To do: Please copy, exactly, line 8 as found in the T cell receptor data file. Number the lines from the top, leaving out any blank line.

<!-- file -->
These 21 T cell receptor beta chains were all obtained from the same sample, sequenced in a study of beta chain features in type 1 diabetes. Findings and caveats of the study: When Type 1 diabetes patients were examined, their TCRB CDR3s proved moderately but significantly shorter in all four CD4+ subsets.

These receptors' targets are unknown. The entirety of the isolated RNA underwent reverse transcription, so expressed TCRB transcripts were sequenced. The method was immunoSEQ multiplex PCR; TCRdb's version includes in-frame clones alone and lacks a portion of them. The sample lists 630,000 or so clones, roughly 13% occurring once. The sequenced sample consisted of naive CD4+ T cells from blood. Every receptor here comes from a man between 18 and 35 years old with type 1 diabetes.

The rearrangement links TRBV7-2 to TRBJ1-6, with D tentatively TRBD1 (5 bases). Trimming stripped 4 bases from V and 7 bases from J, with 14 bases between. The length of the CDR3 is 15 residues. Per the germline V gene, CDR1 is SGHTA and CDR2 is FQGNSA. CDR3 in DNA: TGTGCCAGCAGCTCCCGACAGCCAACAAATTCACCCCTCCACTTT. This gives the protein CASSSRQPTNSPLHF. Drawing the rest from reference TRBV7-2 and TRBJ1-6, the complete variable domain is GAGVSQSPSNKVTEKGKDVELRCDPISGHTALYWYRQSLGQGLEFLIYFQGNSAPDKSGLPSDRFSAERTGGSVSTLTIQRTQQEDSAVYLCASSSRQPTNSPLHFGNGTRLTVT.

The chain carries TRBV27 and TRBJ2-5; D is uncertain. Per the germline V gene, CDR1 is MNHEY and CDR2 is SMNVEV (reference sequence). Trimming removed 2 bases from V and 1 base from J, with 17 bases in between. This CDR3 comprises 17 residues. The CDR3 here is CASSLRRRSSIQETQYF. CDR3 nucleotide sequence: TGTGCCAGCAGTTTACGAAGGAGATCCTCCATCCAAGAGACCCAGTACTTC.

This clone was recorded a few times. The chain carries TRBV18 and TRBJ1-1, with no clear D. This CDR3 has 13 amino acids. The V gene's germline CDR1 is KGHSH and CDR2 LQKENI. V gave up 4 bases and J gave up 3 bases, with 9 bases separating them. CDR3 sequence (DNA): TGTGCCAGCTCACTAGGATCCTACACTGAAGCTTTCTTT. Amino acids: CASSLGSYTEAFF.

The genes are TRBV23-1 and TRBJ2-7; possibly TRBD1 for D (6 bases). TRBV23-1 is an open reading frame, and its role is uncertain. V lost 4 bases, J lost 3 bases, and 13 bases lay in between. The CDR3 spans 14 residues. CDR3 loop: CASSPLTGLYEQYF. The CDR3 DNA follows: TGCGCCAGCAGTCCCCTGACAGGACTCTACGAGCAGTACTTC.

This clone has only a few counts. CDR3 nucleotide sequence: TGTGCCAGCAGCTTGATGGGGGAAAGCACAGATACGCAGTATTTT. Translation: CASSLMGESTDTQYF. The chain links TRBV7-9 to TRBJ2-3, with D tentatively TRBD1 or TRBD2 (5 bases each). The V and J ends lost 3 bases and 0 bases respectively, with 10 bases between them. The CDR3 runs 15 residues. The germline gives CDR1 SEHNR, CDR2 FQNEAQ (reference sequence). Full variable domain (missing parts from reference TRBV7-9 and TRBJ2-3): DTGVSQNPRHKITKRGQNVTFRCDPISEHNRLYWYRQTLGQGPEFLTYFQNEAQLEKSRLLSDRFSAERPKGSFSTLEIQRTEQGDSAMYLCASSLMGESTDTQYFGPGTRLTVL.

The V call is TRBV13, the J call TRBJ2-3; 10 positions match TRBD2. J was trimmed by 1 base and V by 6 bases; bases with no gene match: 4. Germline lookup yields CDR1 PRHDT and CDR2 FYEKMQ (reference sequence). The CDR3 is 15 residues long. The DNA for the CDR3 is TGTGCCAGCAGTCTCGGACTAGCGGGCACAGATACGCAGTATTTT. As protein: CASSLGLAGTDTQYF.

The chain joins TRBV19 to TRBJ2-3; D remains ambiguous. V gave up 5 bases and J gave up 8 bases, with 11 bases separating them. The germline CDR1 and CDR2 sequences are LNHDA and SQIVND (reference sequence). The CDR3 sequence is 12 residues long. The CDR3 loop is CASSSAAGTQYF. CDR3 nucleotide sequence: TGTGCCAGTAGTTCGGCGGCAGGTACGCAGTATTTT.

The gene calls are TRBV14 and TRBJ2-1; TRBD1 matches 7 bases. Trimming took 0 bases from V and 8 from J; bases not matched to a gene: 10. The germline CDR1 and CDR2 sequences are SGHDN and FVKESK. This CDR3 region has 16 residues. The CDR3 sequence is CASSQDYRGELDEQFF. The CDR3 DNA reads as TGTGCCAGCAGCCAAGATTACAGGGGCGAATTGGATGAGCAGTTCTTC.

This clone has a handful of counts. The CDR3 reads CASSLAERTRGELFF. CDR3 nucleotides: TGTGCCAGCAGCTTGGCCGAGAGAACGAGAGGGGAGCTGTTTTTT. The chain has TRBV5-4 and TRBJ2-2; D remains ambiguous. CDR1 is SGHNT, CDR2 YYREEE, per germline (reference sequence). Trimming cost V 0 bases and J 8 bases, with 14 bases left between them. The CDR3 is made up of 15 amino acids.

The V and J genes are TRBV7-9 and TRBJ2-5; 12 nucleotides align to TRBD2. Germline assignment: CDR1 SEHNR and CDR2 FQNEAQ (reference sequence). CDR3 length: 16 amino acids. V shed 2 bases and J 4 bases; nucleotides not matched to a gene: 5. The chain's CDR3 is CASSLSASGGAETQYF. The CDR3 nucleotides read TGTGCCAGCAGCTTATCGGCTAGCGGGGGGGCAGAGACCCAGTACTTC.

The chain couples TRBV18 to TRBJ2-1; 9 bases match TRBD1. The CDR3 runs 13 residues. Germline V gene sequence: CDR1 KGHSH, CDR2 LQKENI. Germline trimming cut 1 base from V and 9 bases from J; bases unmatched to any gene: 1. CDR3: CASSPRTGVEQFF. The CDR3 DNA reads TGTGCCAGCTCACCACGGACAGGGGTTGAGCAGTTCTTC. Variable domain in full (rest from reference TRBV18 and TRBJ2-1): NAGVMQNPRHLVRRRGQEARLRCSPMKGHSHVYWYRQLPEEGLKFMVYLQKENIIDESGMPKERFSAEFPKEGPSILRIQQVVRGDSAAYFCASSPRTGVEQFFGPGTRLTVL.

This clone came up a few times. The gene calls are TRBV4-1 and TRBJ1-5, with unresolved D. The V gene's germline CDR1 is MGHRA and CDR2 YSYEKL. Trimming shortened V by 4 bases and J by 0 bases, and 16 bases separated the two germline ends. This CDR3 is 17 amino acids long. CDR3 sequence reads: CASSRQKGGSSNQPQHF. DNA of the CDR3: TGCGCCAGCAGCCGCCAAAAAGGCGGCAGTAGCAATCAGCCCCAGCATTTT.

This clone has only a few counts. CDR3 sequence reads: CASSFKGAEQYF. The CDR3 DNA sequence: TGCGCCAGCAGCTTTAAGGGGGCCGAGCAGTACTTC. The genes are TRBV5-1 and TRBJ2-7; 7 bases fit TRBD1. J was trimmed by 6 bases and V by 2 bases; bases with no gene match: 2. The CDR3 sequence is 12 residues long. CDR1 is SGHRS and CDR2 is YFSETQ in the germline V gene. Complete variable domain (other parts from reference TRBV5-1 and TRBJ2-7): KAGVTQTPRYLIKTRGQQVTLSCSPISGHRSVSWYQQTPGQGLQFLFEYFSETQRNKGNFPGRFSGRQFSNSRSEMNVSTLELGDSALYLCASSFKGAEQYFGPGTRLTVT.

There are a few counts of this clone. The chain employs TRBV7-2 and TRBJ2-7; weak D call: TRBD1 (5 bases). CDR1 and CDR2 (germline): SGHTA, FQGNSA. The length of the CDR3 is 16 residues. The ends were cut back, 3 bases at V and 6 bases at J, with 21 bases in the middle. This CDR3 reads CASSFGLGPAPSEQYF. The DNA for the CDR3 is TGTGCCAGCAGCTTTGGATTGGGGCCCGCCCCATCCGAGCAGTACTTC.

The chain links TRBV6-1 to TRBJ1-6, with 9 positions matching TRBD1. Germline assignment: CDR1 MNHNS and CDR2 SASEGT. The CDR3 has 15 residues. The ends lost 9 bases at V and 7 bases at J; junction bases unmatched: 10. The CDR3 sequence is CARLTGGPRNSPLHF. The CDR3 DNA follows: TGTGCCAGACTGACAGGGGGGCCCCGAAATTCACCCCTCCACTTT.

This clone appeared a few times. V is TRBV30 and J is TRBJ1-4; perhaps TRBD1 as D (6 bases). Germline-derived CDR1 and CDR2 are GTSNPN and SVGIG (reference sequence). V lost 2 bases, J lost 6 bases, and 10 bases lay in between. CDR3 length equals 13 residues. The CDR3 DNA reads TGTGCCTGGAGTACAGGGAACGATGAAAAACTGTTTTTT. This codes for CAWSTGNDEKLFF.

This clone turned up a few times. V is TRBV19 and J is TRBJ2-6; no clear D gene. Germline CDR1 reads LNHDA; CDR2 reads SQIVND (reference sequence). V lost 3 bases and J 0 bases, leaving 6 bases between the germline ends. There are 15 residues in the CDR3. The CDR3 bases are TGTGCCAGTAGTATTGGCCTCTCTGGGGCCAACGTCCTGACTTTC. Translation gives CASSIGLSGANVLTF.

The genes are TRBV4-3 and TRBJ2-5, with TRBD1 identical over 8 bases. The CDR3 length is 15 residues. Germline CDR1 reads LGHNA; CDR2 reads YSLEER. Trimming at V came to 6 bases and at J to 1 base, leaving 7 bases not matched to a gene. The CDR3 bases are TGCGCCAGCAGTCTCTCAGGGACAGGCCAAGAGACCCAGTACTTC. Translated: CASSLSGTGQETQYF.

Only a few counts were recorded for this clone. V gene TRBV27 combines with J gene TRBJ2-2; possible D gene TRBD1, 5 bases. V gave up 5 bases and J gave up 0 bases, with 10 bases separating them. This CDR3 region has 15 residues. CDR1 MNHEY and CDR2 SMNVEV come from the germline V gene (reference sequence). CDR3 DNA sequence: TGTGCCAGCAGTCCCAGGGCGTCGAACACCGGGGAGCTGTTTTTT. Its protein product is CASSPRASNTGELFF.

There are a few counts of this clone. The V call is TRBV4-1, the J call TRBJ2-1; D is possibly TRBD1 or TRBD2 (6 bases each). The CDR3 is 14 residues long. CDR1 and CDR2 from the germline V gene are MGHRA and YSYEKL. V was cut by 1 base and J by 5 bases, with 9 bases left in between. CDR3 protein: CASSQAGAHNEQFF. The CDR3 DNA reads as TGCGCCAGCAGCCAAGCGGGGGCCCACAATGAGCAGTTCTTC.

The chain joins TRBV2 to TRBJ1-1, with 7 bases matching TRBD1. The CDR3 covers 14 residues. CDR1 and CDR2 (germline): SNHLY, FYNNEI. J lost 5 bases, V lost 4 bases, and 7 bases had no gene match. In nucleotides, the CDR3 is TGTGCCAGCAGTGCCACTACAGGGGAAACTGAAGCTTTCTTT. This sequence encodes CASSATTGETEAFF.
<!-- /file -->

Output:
The V call is TRBV13, the J call TRBJ2-3; 10 positions match TRBD2. J was trimmed by 1 base and V by 6 bases; bases with no gene match: 4. Germline lookup yields CDR1 PRHDT and CDR2 FYEKMQ (reference sequence). The CDR3 is 15 residues long. The DNA for the CDR3 is TGTGCCAGCAGTCTCGGACTAGCGGGCACAGATACGCAGTATTTT. As protein: CASSLGLAGTDTQYF.